Visas for Thailand
Despite relative instability in the country, expats should not have too much difficulty when it comes to getting a visa for Thailand.
Diplomatic relations between the Kingdom and other countries remain the same under the new regime.
Expats will usually be able to get visas under normal circumstances; however, it is important to stay up to date with the political situation, since there is a chance that this might change.
All expats and visitors who want to enter Thailand will require certain documents as stipulated by Thailand - any documents in foreign languages will need to be translated to Thai or English. In the case of English translations, applicants will need to have their documents notarised.
Tourist visas for Thailand
Citizens of certain countries are exempt from needing a tourist visa for Thailand for a maximum of either 15, 30 or 90 days. The length of the permitted visa-free period depends on each person's nationality and mode of entry into Thailand.
Visitors wanting to stay for longer periods will have to get a Thai tourist visa. These are either valid for single or multiple entries, and enable holders to stay in the country for a further 30 days.
All applicants for a Thailand tourist visa require proof of onward travel and proof of funds for the duration of their stay.
Non-immigrant visas for Thailand
There are multiple visas for people entering Thailand for purposes other than tourism. This includes everything from people wanting to take boxing lessons and studying to be a Buddhist monk, to those wanting to teach English or invest in the country.
A few of the visas that are most popular with expats moving to Thailand include:
This visa is for expats who intend to work, do business, study teaching, boxing or scuba diving, or work as a sports coach or an English teacher. Companies often provide assistance to expat employees who enter the country with a B visa to work.
Royal Thai Embassy websites provide in-depth information on the requirements of each visa type.
Expats wanting to apply for a work permit for Thailand are likely to require a B visa.
Category O visas are another popular type of visa, which is usually for the spouse or dependant of a Thai citizen as well as foreigners wanting to volunteer or retire in the country on a foreign state pension.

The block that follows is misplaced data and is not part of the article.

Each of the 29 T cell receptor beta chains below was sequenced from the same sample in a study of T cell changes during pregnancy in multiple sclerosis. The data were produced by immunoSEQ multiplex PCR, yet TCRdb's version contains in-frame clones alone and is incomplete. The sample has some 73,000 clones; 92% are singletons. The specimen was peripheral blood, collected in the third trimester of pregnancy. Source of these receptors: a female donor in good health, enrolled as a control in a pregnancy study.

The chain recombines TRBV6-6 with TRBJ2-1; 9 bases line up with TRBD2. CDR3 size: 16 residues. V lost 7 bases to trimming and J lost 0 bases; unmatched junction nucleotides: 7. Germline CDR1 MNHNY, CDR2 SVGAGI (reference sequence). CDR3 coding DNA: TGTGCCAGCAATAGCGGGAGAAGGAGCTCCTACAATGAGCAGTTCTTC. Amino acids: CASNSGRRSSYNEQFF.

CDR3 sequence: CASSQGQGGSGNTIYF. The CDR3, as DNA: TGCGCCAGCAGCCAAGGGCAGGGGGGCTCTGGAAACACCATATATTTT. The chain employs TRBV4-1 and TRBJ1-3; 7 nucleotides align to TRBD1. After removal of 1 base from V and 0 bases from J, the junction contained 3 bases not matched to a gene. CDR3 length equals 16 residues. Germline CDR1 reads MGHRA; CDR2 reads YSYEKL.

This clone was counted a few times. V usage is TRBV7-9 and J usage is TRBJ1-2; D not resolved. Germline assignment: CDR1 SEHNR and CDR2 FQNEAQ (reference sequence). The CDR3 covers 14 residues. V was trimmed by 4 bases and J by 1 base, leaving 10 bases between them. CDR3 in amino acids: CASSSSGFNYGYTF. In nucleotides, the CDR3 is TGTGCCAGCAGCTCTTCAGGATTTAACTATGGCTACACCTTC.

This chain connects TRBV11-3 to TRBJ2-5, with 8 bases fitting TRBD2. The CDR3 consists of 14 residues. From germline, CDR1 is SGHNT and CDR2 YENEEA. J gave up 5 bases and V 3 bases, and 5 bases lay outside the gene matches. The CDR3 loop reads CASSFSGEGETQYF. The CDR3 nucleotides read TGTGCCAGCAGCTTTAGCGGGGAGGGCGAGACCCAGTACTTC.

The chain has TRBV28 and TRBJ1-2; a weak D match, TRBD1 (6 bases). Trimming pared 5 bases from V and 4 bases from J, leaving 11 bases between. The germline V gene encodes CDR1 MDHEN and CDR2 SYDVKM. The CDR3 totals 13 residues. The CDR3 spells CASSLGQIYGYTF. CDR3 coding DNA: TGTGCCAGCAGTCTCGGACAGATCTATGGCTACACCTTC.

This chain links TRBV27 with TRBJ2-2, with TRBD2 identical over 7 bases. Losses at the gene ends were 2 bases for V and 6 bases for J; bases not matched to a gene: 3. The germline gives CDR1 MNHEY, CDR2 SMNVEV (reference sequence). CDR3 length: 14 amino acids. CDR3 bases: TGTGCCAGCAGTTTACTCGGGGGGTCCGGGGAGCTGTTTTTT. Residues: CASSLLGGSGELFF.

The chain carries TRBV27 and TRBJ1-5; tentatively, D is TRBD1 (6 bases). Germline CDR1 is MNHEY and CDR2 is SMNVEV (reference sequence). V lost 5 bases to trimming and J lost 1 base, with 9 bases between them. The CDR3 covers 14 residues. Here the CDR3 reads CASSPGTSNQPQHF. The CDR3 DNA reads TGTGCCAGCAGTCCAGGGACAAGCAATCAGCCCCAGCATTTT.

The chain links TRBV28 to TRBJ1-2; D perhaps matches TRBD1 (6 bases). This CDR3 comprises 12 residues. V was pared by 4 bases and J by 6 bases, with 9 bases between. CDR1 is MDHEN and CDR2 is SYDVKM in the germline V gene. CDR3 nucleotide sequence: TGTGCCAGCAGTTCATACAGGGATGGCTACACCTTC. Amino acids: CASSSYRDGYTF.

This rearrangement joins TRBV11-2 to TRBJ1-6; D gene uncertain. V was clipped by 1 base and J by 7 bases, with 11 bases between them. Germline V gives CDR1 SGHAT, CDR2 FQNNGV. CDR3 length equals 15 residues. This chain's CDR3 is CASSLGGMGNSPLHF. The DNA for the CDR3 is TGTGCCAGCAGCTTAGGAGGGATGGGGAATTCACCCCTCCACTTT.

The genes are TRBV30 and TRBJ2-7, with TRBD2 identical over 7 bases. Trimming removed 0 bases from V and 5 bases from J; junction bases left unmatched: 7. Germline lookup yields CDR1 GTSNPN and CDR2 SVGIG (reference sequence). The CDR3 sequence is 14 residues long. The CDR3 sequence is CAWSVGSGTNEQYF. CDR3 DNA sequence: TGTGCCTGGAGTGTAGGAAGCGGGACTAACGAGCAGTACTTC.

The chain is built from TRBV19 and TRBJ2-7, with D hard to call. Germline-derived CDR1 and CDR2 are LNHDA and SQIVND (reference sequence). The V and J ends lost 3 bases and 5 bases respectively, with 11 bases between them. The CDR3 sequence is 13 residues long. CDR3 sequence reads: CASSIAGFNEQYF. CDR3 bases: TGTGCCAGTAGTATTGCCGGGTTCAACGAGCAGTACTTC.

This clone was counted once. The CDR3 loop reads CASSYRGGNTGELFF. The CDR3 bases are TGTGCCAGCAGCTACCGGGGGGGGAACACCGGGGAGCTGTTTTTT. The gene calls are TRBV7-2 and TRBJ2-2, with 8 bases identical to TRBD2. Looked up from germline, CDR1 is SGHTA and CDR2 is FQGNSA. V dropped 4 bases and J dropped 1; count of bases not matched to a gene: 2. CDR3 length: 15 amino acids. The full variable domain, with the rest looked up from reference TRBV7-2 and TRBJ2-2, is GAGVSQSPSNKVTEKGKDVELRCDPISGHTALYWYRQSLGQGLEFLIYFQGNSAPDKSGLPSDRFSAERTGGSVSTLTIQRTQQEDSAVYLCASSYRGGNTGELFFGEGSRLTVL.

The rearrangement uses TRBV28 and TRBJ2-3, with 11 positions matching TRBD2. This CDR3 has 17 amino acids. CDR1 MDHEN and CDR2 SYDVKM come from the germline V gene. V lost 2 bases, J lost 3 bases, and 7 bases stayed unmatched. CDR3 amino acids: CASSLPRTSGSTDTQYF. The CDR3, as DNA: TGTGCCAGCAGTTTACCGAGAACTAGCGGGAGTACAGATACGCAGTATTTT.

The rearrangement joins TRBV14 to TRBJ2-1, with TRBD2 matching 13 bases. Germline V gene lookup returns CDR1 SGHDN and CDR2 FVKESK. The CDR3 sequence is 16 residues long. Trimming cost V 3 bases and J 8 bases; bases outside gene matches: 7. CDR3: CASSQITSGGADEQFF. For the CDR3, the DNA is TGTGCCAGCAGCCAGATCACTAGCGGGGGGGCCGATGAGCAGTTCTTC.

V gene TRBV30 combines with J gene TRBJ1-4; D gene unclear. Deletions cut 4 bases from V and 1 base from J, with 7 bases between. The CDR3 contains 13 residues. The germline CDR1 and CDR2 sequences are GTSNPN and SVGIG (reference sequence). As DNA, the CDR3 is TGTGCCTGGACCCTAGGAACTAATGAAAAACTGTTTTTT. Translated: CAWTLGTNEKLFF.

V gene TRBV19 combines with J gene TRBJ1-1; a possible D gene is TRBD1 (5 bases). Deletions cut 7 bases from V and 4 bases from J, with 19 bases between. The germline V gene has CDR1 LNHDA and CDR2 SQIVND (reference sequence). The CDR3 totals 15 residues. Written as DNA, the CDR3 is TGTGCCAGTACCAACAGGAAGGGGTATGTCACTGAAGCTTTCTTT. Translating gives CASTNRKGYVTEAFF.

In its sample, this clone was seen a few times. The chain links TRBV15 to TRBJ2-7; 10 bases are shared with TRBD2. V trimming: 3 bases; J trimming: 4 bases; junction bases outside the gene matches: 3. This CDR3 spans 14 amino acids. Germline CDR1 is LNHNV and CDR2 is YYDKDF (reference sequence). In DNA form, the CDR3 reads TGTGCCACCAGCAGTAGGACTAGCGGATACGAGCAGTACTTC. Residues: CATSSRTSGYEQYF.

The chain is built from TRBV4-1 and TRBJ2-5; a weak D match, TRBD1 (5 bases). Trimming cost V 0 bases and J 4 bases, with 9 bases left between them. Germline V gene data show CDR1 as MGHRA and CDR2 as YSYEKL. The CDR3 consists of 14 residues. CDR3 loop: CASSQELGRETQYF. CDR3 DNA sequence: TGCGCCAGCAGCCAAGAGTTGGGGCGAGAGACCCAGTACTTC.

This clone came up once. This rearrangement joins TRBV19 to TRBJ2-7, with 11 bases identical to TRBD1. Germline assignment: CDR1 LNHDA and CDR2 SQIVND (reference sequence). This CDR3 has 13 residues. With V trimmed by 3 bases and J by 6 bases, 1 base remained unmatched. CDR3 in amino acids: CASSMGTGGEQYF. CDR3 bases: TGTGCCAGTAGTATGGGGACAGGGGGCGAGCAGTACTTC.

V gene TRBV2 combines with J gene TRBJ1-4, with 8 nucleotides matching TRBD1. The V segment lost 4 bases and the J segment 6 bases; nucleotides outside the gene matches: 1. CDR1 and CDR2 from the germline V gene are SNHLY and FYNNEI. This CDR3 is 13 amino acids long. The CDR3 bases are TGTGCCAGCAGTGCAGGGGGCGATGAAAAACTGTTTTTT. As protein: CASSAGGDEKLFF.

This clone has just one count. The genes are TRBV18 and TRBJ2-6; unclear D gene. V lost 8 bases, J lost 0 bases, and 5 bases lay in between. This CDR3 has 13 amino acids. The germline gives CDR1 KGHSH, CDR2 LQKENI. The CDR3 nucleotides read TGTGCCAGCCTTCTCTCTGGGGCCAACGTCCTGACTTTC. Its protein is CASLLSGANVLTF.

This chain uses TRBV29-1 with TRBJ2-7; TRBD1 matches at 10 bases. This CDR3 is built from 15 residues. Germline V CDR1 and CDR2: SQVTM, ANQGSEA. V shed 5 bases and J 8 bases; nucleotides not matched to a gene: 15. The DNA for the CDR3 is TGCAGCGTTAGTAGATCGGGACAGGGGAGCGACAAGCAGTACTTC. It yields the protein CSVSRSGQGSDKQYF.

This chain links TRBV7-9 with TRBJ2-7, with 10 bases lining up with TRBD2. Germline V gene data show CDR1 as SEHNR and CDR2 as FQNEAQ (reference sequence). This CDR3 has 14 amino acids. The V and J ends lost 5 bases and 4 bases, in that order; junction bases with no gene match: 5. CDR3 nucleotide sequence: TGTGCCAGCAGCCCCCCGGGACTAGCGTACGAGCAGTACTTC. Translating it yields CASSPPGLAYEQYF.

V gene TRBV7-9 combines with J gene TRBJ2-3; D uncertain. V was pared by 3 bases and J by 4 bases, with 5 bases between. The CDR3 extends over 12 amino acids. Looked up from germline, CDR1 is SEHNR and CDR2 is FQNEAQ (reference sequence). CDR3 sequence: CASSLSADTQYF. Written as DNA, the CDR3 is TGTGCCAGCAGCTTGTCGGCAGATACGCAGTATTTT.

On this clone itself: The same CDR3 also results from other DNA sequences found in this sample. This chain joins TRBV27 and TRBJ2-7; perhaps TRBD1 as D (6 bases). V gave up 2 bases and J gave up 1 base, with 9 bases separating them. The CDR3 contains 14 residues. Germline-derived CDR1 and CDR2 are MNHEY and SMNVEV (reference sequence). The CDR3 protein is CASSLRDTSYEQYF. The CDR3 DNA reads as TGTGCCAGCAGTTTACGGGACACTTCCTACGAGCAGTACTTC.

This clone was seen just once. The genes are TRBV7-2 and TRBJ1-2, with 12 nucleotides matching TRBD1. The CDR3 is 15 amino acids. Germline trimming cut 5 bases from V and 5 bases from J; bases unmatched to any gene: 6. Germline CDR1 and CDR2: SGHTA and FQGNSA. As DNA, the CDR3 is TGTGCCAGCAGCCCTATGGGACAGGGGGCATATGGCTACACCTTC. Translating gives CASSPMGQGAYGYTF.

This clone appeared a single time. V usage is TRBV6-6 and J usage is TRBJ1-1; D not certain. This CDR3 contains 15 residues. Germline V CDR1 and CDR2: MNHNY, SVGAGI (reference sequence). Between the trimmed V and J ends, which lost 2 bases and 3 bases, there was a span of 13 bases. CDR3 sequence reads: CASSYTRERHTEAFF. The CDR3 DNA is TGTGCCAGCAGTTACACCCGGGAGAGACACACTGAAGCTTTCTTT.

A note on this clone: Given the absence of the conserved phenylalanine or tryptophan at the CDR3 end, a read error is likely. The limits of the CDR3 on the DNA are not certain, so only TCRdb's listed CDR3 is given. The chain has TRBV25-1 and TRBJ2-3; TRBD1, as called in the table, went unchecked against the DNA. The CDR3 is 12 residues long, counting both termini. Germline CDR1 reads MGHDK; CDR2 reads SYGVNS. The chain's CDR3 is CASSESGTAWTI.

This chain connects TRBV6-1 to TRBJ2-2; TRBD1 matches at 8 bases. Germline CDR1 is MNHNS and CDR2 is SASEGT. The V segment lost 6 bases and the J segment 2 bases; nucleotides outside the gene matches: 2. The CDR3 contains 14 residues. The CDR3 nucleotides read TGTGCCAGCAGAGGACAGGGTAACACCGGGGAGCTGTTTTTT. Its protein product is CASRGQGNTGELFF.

It is possible for the dependents of an expat moving to or living in Thailand to get this visa. This can unfortunately be more difficult to do, however, when a male spouse is dependent on a female spouse.
Expat families applying for this visa will require birth and marriage certificates where applicable and a minimum of three months’ bank statements. Volunteer workers will require a letter of endorsement from the agency they will be working for as well as a copy of the agency's registration certificate.
The category OA visa is a long-stay visa for retired people older than 50 years old who want to live in Thailand. In addition to the standard requirements, applicants will have to prove sufficient annual funds, as well as undergo criminal background and medical checks.
There is a fairly lengthy list of requirements for this visa, and expats are advised to consult the website of the closest Royal Thai embassy, contact the embassy in person or enlist the help of an immigration professional.
The difference between visas and work permits for Thailand
Like many other countries in the world, visas enable visitors to enter the country, but residence and work permits for Thailand enable expats to stay in the country for an extended length of time.
It is important for applicants who want to live in Thailand for the long-term to ensure that they meet both the requirements of the visa and the work permit they will be applying for.
*Visa requirements can change at short notice and expats should contact their respective embassy or consulate for the latest details.